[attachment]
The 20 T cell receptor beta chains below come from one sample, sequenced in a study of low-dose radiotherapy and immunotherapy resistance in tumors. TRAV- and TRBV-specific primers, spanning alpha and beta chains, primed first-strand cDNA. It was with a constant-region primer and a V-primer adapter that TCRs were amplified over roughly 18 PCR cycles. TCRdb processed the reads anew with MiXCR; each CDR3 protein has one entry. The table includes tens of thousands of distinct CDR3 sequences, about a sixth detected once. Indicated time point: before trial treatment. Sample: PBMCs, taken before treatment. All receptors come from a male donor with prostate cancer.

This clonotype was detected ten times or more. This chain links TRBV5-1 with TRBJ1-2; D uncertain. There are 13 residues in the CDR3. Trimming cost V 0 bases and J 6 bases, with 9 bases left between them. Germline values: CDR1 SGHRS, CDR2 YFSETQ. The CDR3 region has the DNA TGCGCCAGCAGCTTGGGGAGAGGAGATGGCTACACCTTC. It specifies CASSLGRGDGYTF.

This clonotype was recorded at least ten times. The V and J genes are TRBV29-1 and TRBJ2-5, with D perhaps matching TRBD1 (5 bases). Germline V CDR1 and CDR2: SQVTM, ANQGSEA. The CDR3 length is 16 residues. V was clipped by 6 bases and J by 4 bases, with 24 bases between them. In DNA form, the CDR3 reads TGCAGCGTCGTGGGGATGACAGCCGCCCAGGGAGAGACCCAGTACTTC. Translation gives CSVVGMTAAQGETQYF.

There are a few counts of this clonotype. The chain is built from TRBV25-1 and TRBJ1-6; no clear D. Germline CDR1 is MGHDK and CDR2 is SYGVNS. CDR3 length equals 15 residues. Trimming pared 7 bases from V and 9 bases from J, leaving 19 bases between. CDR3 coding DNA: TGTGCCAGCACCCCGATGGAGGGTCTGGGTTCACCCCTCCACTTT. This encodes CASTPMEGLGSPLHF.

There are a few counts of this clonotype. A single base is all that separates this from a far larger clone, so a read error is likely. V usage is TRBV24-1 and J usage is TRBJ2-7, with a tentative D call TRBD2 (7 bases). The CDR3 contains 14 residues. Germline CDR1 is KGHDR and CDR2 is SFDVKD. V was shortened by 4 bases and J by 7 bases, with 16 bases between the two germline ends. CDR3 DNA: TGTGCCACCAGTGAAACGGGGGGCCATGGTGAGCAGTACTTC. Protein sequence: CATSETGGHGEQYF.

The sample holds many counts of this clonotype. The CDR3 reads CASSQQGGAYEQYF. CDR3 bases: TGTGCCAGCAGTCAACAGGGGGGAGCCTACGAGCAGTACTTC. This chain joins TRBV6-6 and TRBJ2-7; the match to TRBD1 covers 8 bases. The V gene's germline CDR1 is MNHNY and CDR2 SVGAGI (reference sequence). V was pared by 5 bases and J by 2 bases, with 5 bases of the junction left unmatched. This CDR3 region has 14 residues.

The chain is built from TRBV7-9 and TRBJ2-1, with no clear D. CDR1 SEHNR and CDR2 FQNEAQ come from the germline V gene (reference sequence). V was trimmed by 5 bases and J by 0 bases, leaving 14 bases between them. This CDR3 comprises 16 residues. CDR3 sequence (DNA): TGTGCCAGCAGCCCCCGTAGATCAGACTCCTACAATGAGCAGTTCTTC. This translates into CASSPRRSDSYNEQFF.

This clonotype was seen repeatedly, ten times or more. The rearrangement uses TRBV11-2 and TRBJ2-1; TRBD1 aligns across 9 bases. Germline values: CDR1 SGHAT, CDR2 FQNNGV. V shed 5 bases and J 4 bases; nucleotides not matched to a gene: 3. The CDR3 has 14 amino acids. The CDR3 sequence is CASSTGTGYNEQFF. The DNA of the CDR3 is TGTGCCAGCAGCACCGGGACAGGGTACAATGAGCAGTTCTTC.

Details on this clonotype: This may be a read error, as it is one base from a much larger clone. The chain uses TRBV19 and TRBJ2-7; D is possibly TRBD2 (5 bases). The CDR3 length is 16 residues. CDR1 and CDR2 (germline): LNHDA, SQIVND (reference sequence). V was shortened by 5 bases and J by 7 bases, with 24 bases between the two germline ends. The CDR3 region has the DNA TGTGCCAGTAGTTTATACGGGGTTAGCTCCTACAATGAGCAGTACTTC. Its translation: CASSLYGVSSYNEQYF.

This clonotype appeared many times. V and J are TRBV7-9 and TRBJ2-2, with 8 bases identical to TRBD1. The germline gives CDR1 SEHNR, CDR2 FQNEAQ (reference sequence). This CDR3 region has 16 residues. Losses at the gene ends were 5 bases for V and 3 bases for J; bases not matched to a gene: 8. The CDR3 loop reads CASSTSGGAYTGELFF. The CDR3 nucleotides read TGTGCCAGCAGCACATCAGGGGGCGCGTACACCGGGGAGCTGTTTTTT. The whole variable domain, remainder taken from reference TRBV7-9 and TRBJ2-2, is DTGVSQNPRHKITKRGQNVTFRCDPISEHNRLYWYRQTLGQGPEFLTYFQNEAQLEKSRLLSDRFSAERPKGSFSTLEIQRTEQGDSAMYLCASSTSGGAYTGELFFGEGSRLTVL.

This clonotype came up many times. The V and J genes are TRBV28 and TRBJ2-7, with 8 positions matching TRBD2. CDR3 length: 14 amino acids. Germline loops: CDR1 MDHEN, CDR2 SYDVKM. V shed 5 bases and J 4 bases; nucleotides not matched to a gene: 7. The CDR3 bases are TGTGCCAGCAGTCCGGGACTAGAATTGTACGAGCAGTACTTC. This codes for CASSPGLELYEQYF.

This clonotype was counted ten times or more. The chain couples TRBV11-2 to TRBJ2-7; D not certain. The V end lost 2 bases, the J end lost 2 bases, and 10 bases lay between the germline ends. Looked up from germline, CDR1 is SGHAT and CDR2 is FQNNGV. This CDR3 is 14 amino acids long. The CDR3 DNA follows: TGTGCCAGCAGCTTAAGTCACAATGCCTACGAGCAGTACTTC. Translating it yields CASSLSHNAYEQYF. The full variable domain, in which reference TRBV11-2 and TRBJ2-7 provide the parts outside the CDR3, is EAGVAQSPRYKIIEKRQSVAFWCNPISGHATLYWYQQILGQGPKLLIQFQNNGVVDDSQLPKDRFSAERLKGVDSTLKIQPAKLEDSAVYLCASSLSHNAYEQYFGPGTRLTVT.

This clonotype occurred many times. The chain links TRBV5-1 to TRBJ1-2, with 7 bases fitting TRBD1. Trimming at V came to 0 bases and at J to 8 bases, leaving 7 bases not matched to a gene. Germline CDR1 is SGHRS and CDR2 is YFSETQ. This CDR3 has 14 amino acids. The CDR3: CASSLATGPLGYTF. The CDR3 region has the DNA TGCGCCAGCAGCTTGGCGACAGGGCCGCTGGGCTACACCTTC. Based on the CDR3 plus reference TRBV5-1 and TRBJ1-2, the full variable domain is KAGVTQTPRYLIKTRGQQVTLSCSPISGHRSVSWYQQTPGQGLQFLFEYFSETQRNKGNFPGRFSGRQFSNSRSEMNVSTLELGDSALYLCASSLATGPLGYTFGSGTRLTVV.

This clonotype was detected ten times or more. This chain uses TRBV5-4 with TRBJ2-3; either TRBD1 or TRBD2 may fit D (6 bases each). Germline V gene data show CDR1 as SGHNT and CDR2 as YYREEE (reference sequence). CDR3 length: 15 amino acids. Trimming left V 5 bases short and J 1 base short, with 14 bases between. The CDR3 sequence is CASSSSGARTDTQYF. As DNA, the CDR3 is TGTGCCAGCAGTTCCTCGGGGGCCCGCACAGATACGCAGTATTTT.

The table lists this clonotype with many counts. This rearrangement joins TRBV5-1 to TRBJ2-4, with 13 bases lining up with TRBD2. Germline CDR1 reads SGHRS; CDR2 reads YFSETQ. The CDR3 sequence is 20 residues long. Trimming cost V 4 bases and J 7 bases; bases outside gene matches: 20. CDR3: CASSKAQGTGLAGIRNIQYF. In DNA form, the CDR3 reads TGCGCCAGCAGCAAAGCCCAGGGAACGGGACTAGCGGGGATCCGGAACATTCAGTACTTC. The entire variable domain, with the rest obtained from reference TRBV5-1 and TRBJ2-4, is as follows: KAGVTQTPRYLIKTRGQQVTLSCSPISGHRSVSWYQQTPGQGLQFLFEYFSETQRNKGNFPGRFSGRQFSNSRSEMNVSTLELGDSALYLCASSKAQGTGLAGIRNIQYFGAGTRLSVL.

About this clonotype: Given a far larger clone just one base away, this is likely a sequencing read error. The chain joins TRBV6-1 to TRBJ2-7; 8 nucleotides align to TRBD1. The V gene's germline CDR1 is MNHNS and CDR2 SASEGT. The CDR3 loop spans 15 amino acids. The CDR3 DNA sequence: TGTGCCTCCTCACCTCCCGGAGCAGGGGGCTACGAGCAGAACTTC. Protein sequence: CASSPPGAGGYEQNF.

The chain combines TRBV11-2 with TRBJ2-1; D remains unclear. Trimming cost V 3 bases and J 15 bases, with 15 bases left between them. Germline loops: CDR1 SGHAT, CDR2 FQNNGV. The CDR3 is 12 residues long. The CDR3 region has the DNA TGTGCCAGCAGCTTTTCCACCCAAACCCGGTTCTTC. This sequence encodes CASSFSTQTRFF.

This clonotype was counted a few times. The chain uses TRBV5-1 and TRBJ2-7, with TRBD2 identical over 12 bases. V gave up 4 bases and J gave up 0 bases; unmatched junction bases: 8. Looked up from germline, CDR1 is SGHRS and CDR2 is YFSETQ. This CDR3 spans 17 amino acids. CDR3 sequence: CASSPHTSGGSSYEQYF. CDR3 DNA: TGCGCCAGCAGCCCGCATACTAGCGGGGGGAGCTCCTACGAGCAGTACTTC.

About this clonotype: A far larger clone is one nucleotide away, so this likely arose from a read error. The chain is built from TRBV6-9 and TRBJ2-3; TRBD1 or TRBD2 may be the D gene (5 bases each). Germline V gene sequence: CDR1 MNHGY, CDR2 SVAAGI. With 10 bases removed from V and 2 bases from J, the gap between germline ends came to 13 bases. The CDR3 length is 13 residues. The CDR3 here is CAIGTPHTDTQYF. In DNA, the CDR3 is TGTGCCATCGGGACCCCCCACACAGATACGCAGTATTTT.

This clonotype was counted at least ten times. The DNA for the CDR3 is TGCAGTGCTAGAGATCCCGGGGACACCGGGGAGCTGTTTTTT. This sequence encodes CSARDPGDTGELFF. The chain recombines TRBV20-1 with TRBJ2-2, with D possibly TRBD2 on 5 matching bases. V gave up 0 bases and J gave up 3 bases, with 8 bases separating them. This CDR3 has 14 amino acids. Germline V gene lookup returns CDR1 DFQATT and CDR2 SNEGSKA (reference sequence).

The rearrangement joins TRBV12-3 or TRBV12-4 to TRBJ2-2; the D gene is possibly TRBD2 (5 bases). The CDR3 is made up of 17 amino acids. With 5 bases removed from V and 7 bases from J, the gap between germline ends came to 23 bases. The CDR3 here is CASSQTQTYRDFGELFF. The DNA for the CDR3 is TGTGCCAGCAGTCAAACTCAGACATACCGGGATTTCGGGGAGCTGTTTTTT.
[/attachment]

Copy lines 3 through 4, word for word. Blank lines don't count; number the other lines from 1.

This clonotype was recorded at least ten times. The V and J genes are TRBV29-1 and TRBJ2-5, with D perhaps matching TRBD1 (5 bases). Germline V CDR1 and CDR2: SQVTM, ANQGSEA. The CDR3 length is 16 residues. V was clipped by 6 bases and J by 4 bases, with 24 bases between them. In DNA form, the CDR3 reads TGCAGCGTCGTGGGGATGACAGCCGCCCAGGGAGAGACCCAGTACTTC. Translation gives CSVVGMTAAQGETQYF.

There are a few counts of this clonotype. The chain is built from TRBV25-1 and TRBJ1-6; no clear D. Germline CDR1 is MGHDK and CDR2 is SYGVNS. CDR3 length equals 15 residues. Trimming pared 7 bases from V and 9 bases from J, leaving 19 bases between. CDR3 coding DNA: TGTGCCAGCACCCCGATGGAGGGTCTGGGTTCACCCCTCCACTTT. This encodes CASTPMEGLGSPLHF.